Sleep Timing, Stability, and BP in the Sueño Ancillary Study of the Hispanic Community Health Study/Study of Latinos

Sabra M. Abbott*, Jia Weng, Kathryn J. Reid, Martha L. Daviglus, Linda C. Gallo, Jose S. Loredo, Sharmilee M. Nyenhuis, Alberto R. Ramos, Neomi A. Shah, Daniela Sotres-Alvarez, Sanjay R. Patel, Phyllis C. Zee

*Corresponding author for this work

Research output: Contribution to journalArticlepeer-review

38 Scopus citations


Background: Timing and stability of the sleep-wake cycle are potential modifiable risk factors for cardiometabolic disease. The aim of this study was to evaluate the relationship between objective measures of sleep-wake timing and stability with cardiometabolic disease risk. Methods: In this multicenter, cross-sectional, population-based study, actigraphy data were obtained from the 2,156 adults, aged 18 to 64 years, recruited from the Sueño ancillary study of the Hispanic Community Health Study/Study of Latinos (2010-2013). These data were correlated with measures of cardiometabolic disease risk, including systolic and diastolic BPs, homeostatic assessment of insulin resistance, glycosylated hemoglobin, BMI, and hypertension and diabetes status. Results: Each 10% decrease in interdaily stability was associated with a 3.0% absolute increase in the prevalence of hypertension (95% CI, 0.6-5.3; P <.05), an increase in systolic BP by 0.78 mm Hg (95% CI, 0.12-1.45; P <.05) and an increase in diastolic BP by 0.80 mm Hg (95% CI, 0.28-1.32; P <.05). In addition, delaying the midpoint of sleep by 1 h was associated with an increase in systolic BP by 0.73 mm Hg (95% CI, 0.30-1.16; P <.01) and diastolic BP by 0.53 mm Hg (95% CI, 0.17-0.90; P <.01). These associations were not significant after adjusting for shift work status. No association was found between interdaily stability or sleep timing and diabetes, BMI, or insulin resistance. Conclusions: These results suggest that beyond sleep duration, the timing and regularity of sleep-wake schedules are related to hypertension prevalence and BP.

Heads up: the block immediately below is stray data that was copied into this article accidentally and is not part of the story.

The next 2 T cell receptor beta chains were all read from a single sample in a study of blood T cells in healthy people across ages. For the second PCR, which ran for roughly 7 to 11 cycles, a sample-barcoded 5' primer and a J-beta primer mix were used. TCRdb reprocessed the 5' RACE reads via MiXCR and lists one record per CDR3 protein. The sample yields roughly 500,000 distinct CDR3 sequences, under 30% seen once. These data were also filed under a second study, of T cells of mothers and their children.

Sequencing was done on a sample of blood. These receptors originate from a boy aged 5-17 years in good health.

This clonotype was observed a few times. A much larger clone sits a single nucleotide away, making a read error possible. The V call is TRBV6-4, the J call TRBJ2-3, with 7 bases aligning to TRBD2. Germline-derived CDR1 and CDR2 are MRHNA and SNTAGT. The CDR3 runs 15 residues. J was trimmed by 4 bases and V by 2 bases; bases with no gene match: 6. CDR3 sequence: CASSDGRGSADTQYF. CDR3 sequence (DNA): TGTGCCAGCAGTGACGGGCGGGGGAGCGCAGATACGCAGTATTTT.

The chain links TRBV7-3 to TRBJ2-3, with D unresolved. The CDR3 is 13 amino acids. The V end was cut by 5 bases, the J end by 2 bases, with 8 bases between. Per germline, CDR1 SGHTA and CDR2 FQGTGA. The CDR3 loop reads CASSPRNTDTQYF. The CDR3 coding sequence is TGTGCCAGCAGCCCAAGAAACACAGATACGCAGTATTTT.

Original languageEnglish (US)
Pages (from-to)60-68
Number of pages9
Issue number1
StatePublished - Jan 2019


  • cardiovascular diseases
  • circadian rhythm
  • hypertension
  • sleep

ASJC Scopus subject areas

  • Critical Care and Intensive Care Medicine
  • Cardiology and Cardiovascular Medicine
  • Pulmonary and Respiratory Medicine


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